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Sopher, R. (2019). Sinful. Psychoanal. Perspect., 16(3):355-356.

(2019). Psychoanalytic Perspectives, 16(3):355-356


Rachel Sopher, LCSW

I’d only ever eaten kosher food, and not only that, had only eaten home cooked meals all of my life. We were a religious family, but also a homebound one, the kind that set the table for a sit-down dinner at 5 o’clock every night. This went on for my first twelve years, and it was good in its simplicity.

Then, on one damp school night in late January we pulled into a Red Robin parking lot at the edge of a strip mall in south Seattle—me, my mom, my dad, and my younger brother, Victor. “What are we doing here?” I asked with a bewildered curiosity. This expedition broke so many of my family’s unwritten rules. “Let’s go in and we’ll tell you,” my mom answered. Victor and I stole furtive glances. We were not the kind of family where kids asked a lot of questions. We got out of our beat up Puegot and walked cautiously into the restaurant. Everything seemed so strange, and lively, and exactly like a TV show inside.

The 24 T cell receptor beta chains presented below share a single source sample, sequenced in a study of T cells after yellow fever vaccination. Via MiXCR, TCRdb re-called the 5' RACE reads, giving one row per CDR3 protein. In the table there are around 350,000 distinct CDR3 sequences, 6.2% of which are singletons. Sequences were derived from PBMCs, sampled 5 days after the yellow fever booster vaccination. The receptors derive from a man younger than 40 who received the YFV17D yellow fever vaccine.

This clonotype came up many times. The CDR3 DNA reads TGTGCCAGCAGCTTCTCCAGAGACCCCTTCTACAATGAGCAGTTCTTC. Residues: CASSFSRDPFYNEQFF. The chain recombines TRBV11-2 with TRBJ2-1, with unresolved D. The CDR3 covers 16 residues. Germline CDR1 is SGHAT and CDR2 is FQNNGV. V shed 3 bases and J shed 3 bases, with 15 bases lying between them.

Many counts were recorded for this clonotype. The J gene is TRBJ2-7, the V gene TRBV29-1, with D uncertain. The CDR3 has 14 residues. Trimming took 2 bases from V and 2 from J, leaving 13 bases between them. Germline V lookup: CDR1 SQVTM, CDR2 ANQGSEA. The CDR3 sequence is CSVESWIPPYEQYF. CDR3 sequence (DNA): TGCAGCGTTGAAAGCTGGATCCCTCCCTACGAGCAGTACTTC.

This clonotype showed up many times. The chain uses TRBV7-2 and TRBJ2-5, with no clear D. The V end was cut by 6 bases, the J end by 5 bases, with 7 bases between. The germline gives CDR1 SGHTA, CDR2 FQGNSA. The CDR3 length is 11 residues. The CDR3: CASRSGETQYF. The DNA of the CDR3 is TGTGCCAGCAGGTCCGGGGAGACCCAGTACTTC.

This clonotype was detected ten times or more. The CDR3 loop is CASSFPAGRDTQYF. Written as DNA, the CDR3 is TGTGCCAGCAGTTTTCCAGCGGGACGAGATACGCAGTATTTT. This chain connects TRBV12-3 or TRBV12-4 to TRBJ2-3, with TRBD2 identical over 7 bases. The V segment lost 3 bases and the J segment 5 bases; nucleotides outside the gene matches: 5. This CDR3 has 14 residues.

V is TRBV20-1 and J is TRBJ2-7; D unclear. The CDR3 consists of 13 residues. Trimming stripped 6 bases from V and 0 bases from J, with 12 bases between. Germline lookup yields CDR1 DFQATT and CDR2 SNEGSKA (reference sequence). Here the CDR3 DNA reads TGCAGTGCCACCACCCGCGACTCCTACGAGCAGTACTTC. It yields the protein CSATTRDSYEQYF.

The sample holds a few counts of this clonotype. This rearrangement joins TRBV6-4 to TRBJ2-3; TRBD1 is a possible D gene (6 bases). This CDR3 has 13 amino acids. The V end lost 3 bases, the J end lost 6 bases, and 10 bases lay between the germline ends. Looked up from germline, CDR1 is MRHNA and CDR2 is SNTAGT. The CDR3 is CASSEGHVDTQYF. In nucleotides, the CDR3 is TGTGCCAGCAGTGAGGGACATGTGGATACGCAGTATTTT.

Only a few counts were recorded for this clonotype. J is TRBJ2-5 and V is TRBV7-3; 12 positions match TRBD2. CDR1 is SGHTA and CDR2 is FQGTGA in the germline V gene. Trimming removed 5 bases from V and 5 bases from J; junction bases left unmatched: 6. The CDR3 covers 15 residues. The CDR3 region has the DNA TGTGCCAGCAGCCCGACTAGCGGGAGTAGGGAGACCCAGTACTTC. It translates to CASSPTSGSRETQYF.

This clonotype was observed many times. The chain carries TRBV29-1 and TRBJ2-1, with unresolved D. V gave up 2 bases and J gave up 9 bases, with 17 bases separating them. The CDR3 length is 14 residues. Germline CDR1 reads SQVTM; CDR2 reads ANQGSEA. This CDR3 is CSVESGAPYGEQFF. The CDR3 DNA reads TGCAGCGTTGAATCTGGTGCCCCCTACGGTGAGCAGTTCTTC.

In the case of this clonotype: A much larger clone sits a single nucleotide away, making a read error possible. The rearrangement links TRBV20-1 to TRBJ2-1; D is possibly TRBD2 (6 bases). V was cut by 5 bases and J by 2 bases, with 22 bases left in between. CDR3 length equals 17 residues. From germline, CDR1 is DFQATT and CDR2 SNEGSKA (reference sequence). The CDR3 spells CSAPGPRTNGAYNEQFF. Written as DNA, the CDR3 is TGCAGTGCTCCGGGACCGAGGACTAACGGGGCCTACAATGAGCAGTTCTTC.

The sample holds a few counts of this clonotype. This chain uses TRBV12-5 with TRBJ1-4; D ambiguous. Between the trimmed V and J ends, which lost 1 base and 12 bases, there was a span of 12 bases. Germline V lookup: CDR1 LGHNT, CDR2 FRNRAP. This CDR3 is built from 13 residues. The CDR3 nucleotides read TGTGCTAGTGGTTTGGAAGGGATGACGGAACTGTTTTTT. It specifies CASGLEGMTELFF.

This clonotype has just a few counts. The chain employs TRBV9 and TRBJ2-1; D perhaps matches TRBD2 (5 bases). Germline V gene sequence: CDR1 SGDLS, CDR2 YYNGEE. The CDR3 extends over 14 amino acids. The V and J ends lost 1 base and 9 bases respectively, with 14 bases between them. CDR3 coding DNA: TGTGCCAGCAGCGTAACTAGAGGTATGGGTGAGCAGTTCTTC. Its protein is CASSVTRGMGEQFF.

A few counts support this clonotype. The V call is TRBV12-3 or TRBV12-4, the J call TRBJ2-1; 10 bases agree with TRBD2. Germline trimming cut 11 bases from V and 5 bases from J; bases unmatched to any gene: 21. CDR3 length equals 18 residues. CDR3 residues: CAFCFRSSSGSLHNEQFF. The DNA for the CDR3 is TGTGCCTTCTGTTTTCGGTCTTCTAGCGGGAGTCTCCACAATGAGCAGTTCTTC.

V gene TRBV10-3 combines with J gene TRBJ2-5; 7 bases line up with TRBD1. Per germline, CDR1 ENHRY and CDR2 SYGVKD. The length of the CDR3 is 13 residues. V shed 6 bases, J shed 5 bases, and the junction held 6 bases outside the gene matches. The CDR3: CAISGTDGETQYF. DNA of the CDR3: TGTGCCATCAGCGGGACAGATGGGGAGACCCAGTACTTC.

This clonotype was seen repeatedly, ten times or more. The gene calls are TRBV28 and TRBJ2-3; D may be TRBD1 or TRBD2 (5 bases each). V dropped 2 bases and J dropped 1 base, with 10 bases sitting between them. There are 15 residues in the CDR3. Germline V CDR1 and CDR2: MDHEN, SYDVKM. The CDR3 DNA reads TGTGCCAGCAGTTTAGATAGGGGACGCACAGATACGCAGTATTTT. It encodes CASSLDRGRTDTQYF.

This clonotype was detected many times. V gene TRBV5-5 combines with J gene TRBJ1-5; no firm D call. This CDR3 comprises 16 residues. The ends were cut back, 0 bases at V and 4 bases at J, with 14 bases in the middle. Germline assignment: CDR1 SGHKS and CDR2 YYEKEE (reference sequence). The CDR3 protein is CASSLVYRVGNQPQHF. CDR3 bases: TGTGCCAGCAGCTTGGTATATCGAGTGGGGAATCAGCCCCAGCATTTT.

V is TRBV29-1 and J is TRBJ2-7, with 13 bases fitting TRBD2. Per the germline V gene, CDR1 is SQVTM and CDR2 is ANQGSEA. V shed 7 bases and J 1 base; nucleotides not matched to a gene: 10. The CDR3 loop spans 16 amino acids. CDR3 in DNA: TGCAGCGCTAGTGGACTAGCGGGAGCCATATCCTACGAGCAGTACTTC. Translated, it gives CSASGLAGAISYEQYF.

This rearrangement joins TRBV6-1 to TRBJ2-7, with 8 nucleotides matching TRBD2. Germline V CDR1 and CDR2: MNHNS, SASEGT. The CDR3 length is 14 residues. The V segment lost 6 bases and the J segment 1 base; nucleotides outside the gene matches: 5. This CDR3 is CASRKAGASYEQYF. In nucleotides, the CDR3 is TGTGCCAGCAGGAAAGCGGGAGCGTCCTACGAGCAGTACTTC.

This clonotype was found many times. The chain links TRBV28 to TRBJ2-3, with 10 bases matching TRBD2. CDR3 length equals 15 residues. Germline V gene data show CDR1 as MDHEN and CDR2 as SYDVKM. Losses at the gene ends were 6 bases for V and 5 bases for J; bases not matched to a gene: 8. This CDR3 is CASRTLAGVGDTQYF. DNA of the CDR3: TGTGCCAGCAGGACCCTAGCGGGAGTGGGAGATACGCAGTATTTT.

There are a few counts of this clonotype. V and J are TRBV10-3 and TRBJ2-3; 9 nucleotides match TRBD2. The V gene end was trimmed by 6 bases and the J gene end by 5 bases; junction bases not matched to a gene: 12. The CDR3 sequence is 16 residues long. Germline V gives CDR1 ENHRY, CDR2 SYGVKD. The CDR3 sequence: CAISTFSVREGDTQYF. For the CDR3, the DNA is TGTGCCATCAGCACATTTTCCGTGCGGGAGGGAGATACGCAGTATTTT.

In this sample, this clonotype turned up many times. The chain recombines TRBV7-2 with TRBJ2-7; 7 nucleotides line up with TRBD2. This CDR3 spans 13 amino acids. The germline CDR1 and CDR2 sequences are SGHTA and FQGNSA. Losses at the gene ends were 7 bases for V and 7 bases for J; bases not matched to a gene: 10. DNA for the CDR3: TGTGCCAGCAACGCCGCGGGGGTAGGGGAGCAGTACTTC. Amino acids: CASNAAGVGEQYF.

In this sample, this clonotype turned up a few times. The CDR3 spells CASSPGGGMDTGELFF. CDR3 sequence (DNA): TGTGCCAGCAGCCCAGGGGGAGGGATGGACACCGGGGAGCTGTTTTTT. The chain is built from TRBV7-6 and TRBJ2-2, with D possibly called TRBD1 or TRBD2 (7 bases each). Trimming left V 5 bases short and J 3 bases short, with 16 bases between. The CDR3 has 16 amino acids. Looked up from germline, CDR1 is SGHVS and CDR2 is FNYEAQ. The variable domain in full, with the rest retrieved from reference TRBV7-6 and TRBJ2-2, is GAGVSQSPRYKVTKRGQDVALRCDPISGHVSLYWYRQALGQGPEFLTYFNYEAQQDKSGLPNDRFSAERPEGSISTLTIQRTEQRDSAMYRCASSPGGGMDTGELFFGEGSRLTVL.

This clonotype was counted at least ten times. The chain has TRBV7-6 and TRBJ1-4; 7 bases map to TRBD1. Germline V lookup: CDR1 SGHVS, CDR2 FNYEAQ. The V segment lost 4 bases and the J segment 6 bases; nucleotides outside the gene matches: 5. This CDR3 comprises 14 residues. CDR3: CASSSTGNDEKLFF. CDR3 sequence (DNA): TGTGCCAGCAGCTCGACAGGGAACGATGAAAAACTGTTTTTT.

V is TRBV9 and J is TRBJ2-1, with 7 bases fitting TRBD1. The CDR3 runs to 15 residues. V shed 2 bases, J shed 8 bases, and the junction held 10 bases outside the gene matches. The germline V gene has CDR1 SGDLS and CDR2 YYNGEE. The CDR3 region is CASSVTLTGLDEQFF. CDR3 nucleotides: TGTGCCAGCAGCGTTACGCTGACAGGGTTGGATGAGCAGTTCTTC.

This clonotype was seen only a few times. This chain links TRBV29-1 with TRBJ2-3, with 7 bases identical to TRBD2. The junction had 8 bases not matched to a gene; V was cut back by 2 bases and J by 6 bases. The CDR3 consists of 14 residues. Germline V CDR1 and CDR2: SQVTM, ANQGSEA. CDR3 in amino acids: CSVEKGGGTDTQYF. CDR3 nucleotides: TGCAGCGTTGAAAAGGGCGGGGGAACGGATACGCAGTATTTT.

I took in the noisy room as my mother asked for a table for four, and then slid easily into the red vinyl booth. “So kids,” my mother started after we had all settled in, “we have decided to stop keeping kosher.” I lost myself deep in the wood grain pattern of the formica table. After a beat she continued, “and, we have actually been eating non-kosher meat for a few months. That’s what we’ve had in the house, and you’ve been eating it too.” My mind wandered to conversations I’d overheard between my parents and their friends with words like “disillusioned” and “hypocritical” repeated in hushed tones.

[This is a summary excerpt from the full text of the journal article. The full text of the document is available to journal subscribers on the publisher's website here.]

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